3. To the Governor's... and then Elena (4:07)
A fast flamenco version of Zorro's Theme is heard, before segueing into another sweeping rendition of the Love Theme. We get the strings running up and down the scales, before the brass brings in the Love Theme once more. Now the secondary Love Theme (the first part of the song from the first film) then comes in on flute, followed by strings, before finishing it off with the main Love Theme once more.
4. "This is who I am" (3:07)
A variation on Zorro's Theme is softly played on clarinet, as the strings provide support. It builds to a pleasing orchestral statement, before a solo guitar brings in a bridge of the Love Theme, until - once more - we get Love Theme.
5. Classroom Justice (1:52)
A trumpet and strings give way to vibes, and then castanets. A brief statement of the "four-note danger motif" is heard, before a triumphant playful burst of brass and a "small-sounding" orchestra backs the trumpet, before ending on an abrupt note, with a triangle leading us out.
6. The Cortez Ranch (6:37)
Tense orchestra, with downward sliding trombones, and a pipe underneath start this cue. Strings slowly build as the orchestra joins in, then things come to a stop. Pounding bass drum and cello ostinato brings in a triumphant brass line, but then things get darker. As the strings play out, the orchestra has some ominous moments, but Zorro's theme manages to break through, before being overpowered by waves of darkness. It's an orchestral dance, with the theme battling for survival - and it's a lot of fun. In the end, the Zorro theme bursts forth, but only briefly before being taken down by a pipe blast, and then a sustained string note hovers over some soft guitar work, before a dark motif ends the cue.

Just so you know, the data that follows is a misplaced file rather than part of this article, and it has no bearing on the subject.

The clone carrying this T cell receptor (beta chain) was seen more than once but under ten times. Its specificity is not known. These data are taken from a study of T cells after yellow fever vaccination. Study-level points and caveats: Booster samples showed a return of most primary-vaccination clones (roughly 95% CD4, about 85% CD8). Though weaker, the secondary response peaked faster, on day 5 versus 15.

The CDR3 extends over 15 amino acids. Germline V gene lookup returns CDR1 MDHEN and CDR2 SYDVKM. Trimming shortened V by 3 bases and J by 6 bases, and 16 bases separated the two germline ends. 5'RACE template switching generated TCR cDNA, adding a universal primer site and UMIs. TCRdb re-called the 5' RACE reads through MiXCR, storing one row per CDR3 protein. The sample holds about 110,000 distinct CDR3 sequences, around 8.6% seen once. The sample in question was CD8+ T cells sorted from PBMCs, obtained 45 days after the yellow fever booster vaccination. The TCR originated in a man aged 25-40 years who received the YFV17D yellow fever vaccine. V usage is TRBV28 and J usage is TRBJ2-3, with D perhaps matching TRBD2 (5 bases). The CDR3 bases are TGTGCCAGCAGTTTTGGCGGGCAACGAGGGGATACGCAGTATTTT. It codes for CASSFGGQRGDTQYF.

7. A Proposal with Pearls / Perilous Times (4:00)
Soft harp and clarinet start the cue with the Love Theme, before a new theme is introduced, which we'll call the "False Love Theme". Zorro's Fanfare is briefly heard, before guitar comes in, softly underscoring the budding romance. A playful version of Zorro's secondary action theme is briefly heard, before a variation on the secondary Love Theme builds, playfully bouncing between the two themes, before ending on another ominous note.
8. Joaquin's Capture and Zorro's Rescue (5:02)
Low dissonance and rumbling percussion yields way to a tense action cue, with plenty of Zorro Theme statements. The strings build up as the brass descends, colliding in the middle. A nice secondary string run is heard underneath hand claps and guitar, and then things fall soft. A sweeping string version of Zorro's Theme is now heard, before a flute brings back the Love Theme, and then the secondary Love Theme, before ending with the main Love Theme once more.